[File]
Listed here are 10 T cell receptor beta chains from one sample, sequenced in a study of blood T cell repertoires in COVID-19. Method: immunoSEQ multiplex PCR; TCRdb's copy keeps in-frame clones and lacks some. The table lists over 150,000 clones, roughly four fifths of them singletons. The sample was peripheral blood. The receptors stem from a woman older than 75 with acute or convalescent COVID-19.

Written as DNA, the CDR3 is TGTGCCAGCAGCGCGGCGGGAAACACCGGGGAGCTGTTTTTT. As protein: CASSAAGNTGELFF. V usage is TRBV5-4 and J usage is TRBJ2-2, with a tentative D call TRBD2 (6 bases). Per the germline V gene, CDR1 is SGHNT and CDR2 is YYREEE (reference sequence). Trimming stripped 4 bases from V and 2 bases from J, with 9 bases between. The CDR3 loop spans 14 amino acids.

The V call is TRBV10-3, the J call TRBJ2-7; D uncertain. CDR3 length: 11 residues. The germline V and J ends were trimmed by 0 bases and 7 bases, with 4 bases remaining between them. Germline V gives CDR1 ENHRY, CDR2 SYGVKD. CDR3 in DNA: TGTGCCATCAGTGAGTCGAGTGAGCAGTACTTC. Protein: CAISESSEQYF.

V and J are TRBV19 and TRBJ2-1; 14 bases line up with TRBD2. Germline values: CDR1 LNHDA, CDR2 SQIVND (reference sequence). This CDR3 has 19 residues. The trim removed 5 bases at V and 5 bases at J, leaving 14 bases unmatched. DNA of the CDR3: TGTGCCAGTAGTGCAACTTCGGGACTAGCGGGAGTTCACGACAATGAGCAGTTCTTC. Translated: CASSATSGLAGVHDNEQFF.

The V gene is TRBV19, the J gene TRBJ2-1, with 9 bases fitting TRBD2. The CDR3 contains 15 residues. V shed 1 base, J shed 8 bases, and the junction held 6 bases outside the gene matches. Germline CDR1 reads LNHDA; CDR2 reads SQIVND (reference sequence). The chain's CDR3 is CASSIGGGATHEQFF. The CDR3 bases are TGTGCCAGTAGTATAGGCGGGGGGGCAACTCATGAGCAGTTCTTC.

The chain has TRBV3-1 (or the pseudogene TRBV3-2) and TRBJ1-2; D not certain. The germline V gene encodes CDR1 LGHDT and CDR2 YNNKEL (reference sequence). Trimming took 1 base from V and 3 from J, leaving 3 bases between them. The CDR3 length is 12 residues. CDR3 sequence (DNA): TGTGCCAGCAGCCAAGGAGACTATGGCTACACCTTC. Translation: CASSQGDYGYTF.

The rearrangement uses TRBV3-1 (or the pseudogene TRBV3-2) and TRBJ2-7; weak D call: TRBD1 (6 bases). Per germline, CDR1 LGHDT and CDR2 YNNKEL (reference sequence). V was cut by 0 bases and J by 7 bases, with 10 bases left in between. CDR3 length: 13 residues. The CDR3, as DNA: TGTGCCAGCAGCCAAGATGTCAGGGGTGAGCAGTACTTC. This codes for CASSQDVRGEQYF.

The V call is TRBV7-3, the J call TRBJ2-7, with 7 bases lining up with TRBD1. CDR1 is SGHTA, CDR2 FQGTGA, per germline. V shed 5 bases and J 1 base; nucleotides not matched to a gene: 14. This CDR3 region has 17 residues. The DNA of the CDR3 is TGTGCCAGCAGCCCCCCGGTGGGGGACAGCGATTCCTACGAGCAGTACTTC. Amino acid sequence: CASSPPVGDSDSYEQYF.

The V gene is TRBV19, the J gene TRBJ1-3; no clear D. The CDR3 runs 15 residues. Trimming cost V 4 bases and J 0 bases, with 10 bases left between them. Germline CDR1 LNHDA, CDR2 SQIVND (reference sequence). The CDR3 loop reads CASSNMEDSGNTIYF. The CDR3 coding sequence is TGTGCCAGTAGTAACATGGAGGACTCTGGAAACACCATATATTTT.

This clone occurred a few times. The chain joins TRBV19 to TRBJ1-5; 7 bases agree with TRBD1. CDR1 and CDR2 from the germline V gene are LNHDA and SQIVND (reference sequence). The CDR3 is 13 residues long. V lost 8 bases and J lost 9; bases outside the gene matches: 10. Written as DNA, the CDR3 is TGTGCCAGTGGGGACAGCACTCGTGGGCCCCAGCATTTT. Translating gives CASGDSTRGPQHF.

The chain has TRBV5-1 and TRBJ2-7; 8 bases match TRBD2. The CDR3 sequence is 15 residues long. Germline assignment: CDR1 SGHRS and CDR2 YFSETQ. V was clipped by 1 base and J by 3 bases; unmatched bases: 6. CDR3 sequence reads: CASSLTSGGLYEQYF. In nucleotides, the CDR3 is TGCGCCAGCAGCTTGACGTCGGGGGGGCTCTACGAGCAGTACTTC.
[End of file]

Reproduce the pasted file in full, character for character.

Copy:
Listed here are 10 T cell receptor beta chains from one sample, sequenced in a study of blood T cell repertoires in COVID-19. Method: immunoSEQ multiplex PCR; TCRdb's copy keeps in-frame clones and lacks some. The table lists over 150,000 clones, roughly four fifths of them singletons. The sample was peripheral blood. The receptors stem from a woman older than 75 with acute or convalescent COVID-19.

Written as DNA, the CDR3 is TGTGCCAGCAGCGCGGCGGGAAACACCGGGGAGCTGTTTTTT. As protein: CASSAAGNTGELFF. V usage is TRBV5-4 and J usage is TRBJ2-2, with a tentative D call TRBD2 (6 bases). Per the germline V gene, CDR1 is SGHNT and CDR2 is YYREEE (reference sequence). Trimming stripped 4 bases from V and 2 bases from J, with 9 bases between. The CDR3 loop spans 14 amino acids.

The V call is TRBV10-3, the J call TRBJ2-7; D uncertain. CDR3 length: 11 residues. The germline V and J ends were trimmed by 0 bases and 7 bases, with 4 bases remaining between them. Germline V gives CDR1 ENHRY, CDR2 SYGVKD. CDR3 in DNA: TGTGCCATCAGTGAGTCGAGTGAGCAGTACTTC. Protein: CAISESSEQYF.

V and J are TRBV19 and TRBJ2-1; 14 bases line up with TRBD2. Germline values: CDR1 LNHDA, CDR2 SQIVND (reference sequence). This CDR3 has 19 residues. The trim removed 5 bases at V and 5 bases at J, leaving 14 bases unmatched. DNA of the CDR3: TGTGCCAGTAGTGCAACTTCGGGACTAGCGGGAGTTCACGACAATGAGCAGTTCTTC. Translated: CASSATSGLAGVHDNEQFF.

The V gene is TRBV19, the J gene TRBJ2-1, with 9 bases fitting TRBD2. The CDR3 contains 15 residues. V shed 1 base, J shed 8 bases, and the junction held 6 bases outside the gene matches. Germline CDR1 reads LNHDA; CDR2 reads SQIVND (reference sequence). The chain's CDR3 is CASSIGGGATHEQFF. The CDR3 bases are TGTGCCAGTAGTATAGGCGGGGGGGCAACTCATGAGCAGTTCTTC.

The chain has TRBV3-1 (or the pseudogene TRBV3-2) and TRBJ1-2; D not certain. The germline V gene encodes CDR1 LGHDT and CDR2 YNNKEL (reference sequence). Trimming took 1 base from V and 3 from J, leaving 3 bases between them. The CDR3 length is 12 residues. CDR3 sequence (DNA): TGTGCCAGCAGCCAAGGAGACTATGGCTACACCTTC. Translation: CASSQGDYGYTF.

The rearrangement uses TRBV3-1 (or the pseudogene TRBV3-2) and TRBJ2-7; weak D call: TRBD1 (6 bases). Per germline, CDR1 LGHDT and CDR2 YNNKEL (reference sequence). V was cut by 0 bases and J by 7 bases, with 10 bases left in between. CDR3 length: 13 residues. The CDR3, as DNA: TGTGCCAGCAGCCAAGATGTCAGGGGTGAGCAGTACTTC. This codes for CASSQDVRGEQYF.

The V call is TRBV7-3, the J call TRBJ2-7, with 7 bases lining up with TRBD1. CDR1 is SGHTA, CDR2 FQGTGA, per germline. V shed 5 bases and J 1 base; nucleotides not matched to a gene: 14. This CDR3 region has 17 residues. The DNA of the CDR3 is TGTGCCAGCAGCCCCCCGGTGGGGGACAGCGATTCCTACGAGCAGTACTTC. Amino acid sequence: CASSPPVGDSDSYEQYF.

The V gene is TRBV19, the J gene TRBJ1-3; no clear D. The CDR3 runs 15 residues. Trimming cost V 4 bases and J 0 bases, with 10 bases left between them. Germline CDR1 LNHDA, CDR2 SQIVND (reference sequence). The CDR3 loop reads CASSNMEDSGNTIYF. The CDR3 coding sequence is TGTGCCAGTAGTAACATGGAGGACTCTGGAAACACCATATATTTT.

This clone occurred a few times. The chain joins TRBV19 to TRBJ1-5; 7 bases agree with TRBD1. CDR1 and CDR2 from the germline V gene are LNHDA and SQIVND (reference sequence). The CDR3 is 13 residues long. V lost 8 bases and J lost 9; bases outside the gene matches: 10. Written as DNA, the CDR3 is TGTGCCAGTGGGGACAGCACTCGTGGGCCCCAGCATTTT. Translating gives CASGDSTRGPQHF.

The chain has TRBV5-1 and TRBJ2-7; 8 bases match TRBD2. The CDR3 sequence is 15 residues long. Germline assignment: CDR1 SGHRS and CDR2 YFSETQ. V was clipped by 1 base and J by 3 bases; unmatched bases: 6. CDR3 sequence reads: CASSLTSGGLYEQYF. In nucleotides, the CDR3 is TGCGCCAGCAGCTTGACGTCGGGGGGGCTCTACGAGCAGTACTTC.